“We think we have the chance to hold our own against anyone,” general manager Dave Dombrowski says. “It’s a solid middle of the lineup. If (Martinez) is anywhere near he was — and we think he will be — it will be a formidable group.

    “No matter how good (your) lineup is, you generally win with pitching. We feel we will throw four established winners out there. The fifth starter, whoever he is, are two guys we feel comfortable with. When you throw them out there, you have a chance to shut down a very good lineup every night.”.

    Explore more:  Karrie Webb, Sei Young Kim share Ladies Scottish Open lead

    Indeed, the Tigers’ enviable combination — a deep, dangerous lineup and a power rotation with depth in reserve — might make them the AL’s most complete team.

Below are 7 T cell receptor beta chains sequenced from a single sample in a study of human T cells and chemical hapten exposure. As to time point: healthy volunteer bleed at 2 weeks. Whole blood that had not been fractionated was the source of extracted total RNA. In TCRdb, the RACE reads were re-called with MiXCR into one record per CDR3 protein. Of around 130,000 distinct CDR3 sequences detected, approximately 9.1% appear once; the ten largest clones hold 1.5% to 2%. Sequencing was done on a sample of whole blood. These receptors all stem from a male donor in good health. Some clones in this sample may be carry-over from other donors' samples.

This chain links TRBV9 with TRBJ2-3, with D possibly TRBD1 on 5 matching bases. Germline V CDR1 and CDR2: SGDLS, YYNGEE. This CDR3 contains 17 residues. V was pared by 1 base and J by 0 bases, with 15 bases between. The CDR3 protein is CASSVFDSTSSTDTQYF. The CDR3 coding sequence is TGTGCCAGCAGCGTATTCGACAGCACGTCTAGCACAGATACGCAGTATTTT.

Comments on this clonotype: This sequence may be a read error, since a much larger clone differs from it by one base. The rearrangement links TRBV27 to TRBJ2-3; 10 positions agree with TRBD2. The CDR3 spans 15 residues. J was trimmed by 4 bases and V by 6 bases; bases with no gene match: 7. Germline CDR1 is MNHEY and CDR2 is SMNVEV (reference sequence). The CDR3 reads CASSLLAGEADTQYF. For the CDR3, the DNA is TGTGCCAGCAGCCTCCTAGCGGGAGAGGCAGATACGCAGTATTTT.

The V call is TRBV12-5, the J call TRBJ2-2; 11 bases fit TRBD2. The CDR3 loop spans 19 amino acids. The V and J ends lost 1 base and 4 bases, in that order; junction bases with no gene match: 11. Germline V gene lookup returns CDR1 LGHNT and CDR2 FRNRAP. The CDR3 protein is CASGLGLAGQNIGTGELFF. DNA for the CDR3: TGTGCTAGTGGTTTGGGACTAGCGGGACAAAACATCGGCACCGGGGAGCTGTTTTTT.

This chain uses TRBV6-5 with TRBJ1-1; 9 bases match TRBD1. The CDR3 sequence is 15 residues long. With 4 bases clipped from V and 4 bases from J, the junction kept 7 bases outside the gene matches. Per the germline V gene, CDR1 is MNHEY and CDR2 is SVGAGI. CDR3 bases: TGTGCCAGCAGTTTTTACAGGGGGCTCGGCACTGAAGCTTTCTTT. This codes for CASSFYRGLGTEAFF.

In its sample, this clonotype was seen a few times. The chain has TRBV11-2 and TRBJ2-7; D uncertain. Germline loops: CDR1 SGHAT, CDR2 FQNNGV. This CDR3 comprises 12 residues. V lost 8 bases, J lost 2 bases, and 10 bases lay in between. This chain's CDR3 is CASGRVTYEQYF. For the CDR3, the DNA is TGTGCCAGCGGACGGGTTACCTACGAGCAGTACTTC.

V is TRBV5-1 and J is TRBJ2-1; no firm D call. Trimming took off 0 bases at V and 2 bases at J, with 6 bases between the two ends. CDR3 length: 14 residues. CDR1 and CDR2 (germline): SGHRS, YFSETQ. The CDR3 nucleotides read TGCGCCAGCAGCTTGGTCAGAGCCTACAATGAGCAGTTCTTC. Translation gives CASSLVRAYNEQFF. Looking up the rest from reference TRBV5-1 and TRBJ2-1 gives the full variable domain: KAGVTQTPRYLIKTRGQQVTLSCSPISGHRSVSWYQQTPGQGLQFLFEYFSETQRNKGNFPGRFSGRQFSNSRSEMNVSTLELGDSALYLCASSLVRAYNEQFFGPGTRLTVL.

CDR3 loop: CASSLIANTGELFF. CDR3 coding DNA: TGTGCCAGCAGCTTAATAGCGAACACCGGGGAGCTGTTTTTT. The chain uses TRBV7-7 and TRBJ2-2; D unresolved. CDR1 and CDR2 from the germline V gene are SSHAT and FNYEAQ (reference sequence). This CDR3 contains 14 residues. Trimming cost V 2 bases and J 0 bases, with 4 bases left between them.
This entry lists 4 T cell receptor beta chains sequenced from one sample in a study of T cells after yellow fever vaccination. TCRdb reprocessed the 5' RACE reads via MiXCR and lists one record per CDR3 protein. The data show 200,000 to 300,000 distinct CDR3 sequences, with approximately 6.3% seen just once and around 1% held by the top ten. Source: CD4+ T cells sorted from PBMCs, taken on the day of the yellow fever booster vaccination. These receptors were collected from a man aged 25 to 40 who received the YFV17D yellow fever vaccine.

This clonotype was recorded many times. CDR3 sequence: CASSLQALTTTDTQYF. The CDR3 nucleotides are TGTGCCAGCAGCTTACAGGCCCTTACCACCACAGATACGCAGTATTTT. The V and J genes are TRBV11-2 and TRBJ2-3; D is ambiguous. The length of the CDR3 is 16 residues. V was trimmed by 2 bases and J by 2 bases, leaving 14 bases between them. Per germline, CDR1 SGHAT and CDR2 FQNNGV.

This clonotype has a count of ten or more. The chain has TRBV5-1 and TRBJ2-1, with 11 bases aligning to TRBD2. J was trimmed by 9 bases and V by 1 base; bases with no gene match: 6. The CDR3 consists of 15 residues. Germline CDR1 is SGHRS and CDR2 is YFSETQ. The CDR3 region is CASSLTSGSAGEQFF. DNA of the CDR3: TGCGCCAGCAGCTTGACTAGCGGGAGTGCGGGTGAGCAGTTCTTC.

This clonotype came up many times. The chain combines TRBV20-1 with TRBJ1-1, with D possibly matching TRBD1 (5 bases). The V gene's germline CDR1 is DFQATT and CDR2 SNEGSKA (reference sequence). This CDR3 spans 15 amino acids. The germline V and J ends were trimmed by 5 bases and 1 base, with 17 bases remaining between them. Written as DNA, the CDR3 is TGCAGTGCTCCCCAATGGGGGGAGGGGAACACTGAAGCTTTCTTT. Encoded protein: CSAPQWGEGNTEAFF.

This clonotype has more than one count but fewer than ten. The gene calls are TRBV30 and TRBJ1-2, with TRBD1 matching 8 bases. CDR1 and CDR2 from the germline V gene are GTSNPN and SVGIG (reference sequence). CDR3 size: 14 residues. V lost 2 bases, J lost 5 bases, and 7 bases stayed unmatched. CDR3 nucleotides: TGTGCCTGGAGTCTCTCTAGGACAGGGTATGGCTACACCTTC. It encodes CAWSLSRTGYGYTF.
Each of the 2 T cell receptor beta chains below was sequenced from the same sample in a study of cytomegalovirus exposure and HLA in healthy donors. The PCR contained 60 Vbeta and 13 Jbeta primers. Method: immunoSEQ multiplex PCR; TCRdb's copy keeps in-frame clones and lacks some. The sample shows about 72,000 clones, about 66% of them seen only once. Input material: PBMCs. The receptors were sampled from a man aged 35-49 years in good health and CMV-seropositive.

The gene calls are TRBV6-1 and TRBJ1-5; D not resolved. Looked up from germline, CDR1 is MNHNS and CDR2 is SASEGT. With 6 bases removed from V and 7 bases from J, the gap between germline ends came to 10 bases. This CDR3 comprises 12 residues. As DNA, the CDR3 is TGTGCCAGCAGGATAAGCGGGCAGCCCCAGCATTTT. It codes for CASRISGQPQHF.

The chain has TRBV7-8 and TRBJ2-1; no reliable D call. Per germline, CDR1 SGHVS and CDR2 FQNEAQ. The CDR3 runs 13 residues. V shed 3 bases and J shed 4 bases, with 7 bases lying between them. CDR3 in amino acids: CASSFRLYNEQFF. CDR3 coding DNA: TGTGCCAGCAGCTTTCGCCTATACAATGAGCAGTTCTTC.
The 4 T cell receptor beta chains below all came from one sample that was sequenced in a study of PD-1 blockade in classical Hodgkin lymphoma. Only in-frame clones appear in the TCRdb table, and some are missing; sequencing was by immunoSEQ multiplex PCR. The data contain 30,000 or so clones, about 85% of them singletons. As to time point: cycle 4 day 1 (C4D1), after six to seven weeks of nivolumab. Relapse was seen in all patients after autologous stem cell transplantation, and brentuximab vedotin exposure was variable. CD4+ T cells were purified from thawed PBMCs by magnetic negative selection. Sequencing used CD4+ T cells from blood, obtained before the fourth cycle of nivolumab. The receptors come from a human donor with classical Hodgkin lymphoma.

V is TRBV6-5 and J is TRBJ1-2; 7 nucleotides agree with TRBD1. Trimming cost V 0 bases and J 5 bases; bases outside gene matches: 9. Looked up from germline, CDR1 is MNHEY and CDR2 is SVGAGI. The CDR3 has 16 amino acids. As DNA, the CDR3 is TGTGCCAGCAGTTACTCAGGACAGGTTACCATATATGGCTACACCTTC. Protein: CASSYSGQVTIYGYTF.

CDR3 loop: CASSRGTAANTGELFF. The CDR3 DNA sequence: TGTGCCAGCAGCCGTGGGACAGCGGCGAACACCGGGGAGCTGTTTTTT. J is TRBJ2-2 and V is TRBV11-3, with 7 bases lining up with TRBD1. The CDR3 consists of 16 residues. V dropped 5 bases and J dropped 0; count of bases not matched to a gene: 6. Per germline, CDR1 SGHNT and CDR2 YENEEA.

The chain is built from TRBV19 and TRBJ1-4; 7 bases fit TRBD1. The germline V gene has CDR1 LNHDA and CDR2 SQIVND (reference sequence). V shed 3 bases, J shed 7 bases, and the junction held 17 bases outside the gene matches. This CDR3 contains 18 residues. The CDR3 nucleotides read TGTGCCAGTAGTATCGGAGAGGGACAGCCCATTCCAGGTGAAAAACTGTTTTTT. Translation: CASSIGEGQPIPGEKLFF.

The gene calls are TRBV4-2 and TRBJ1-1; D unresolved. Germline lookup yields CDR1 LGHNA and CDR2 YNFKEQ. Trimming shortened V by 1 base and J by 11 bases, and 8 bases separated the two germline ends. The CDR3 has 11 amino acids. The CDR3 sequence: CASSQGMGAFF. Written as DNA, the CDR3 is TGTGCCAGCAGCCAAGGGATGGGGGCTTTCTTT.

The Los Angeles Angels have a similar power trio in Mike Trout, Josh Hamilton and Albert Pujols, but their rotation drops off badly after Jered Weaver and C.J. Wilson.

    The Tampa Bay Rays have Cy Young Award winner David Price and a similarly deep trove of pitching but a popgun offense.

    The Texas Rangers lost Hamilton and lack a shutdown starter beyond ace Yu Darvish.

    The New York Yankees only got older.

    The Tigers? Save for new right fielder Torii Hunter — who should be a huge defensive upgrade, at the least — Detroit’s position players and rotation all will be between the ages of 26 and 30.

    In other words, virtually every key contributor is smack in the prime of his career.

    That’s not to say the Tigers are invulnerable, of course.

    After his late-season, late-inning meltdowns, the Tigers opted to let Jose Valverde depart as a free agent and hope that 22-year-old Bruce Rondon — who possesses a 100-mph fastball but has yet to make his major league debut — wins the closer’s job in spring training.

    That’s how things unfold on paper. Dombrowski knows the season might prove otherwise, but for now the Tigers are very well-positioned.

    Where the Tigers stand at each position.